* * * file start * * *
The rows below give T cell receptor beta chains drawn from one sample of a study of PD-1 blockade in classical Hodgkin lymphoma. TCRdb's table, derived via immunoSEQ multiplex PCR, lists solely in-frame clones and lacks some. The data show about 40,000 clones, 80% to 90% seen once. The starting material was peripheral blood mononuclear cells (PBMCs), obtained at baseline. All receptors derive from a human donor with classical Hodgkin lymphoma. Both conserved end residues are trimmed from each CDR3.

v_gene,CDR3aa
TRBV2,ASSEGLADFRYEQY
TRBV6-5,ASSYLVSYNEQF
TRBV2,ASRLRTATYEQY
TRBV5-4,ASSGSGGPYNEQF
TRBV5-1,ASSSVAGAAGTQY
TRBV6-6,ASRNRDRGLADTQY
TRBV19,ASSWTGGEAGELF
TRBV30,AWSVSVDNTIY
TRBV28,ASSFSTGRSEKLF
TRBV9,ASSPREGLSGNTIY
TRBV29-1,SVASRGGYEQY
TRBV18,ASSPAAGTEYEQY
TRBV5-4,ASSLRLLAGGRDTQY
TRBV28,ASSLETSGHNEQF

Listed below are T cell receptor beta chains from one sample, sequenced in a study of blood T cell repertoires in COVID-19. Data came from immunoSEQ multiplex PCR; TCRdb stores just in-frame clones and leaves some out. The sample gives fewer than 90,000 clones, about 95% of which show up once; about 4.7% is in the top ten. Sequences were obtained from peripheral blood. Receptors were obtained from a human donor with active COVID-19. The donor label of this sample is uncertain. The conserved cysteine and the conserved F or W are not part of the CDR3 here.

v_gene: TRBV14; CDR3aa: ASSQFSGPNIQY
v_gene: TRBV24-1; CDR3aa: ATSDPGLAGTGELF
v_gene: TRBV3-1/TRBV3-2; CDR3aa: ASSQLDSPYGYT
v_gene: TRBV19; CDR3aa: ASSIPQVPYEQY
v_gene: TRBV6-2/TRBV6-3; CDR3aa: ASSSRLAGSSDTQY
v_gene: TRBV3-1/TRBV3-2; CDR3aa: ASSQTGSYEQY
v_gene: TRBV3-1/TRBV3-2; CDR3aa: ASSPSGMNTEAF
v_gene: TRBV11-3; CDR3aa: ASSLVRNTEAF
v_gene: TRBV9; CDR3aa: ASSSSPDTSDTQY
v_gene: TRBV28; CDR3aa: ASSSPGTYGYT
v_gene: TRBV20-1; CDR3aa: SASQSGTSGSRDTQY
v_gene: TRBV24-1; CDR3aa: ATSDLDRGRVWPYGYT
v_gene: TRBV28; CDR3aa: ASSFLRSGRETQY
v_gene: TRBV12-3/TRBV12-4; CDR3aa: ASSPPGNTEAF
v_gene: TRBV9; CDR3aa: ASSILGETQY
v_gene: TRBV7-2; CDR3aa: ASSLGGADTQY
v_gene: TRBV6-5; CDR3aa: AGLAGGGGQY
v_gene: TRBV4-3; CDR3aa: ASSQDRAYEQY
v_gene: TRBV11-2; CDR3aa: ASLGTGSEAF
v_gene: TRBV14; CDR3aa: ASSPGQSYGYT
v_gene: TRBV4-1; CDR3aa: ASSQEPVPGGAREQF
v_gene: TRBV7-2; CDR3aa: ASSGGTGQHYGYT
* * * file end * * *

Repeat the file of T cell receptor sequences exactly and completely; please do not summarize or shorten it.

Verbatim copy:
The rows below give T cell receptor beta chains drawn from one sample of a study of PD-1 blockade in classical Hodgkin lymphoma. TCRdb's table, derived via immunoSEQ multiplex PCR, lists solely in-frame clones and lacks some. The data show about 40,000 clones, 80% to 90% seen once. The starting material was peripheral blood mononuclear cells (PBMCs), obtained at baseline. All receptors derive from a human donor with classical Hodgkin lymphoma. Both conserved end residues are trimmed from each CDR3.

v_gene,CDR3aa
TRBV2,ASSEGLADFRYEQY
TRBV6-5,ASSYLVSYNEQF
TRBV2,ASRLRTATYEQY
TRBV5-4,ASSGSGGPYNEQF
TRBV5-1,ASSSVAGAAGTQY
TRBV6-6,ASRNRDRGLADTQY
TRBV19,ASSWTGGEAGELF
TRBV30,AWSVSVDNTIY
TRBV28,ASSFSTGRSEKLF
TRBV9,ASSPREGLSGNTIY
TRBV29-1,SVASRGGYEQY
TRBV18,ASSPAAGTEYEQY
TRBV5-4,ASSLRLLAGGRDTQY
TRBV28,ASSLETSGHNEQF

Listed below are T cell receptor beta chains from one sample, sequenced in a study of blood T cell repertoires in COVID-19. Data came from immunoSEQ multiplex PCR; TCRdb stores just in-frame clones and leaves some out. The sample gives fewer than 90,000 clones, about 95% of which show up once; about 4.7% is in the top ten. Sequences were obtained from peripheral blood. Receptors were obtained from a human donor with active COVID-19. The donor label of this sample is uncertain. The conserved cysteine and the conserved F or W are not part of the CDR3 here.

v_gene: TRBV14; CDR3aa: ASSQFSGPNIQY
v_gene: TRBV24-1; CDR3aa: ATSDPGLAGTGELF
v_gene: TRBV3-1/TRBV3-2; CDR3aa: ASSQLDSPYGYT
v_gene: TRBV19; CDR3aa: ASSIPQVPYEQY
v_gene: TRBV6-2/TRBV6-3; CDR3aa: ASSSRLAGSSDTQY
v_gene: TRBV3-1/TRBV3-2; CDR3aa: ASSQTGSYEQY
v_gene: TRBV3-1/TRBV3-2; CDR3aa: ASSPSGMNTEAF
v_gene: TRBV11-3; CDR3aa: ASSLVRNTEAF
v_gene: TRBV9; CDR3aa: ASSSSPDTSDTQY
v_gene: TRBV28; CDR3aa: ASSSPGTYGYT
v_gene: TRBV20-1; CDR3aa: SASQSGTSGSRDTQY
v_gene: TRBV24-1; CDR3aa: ATSDLDRGRVWPYGYT
v_gene: TRBV28; CDR3aa: ASSFLRSGRETQY
v_gene: TRBV12-3/TRBV12-4; CDR3aa: ASSPPGNTEAF
v_gene: TRBV9; CDR3aa: ASSILGETQY
v_gene: TRBV7-2; CDR3aa: ASSLGGADTQY
v_gene: TRBV6-5; CDR3aa: AGLAGGGGQY
v_gene: TRBV4-3; CDR3aa: ASSQDRAYEQY
v_gene: TRBV11-2; CDR3aa: ASLGTGSEAF
v_gene: TRBV14; CDR3aa: ASSPGQSYGYT
v_gene: TRBV4-1; CDR3aa: ASSQEPVPGGAREQF
v_gene: TRBV7-2; CDR3aa: ASSGGTGQHYGYT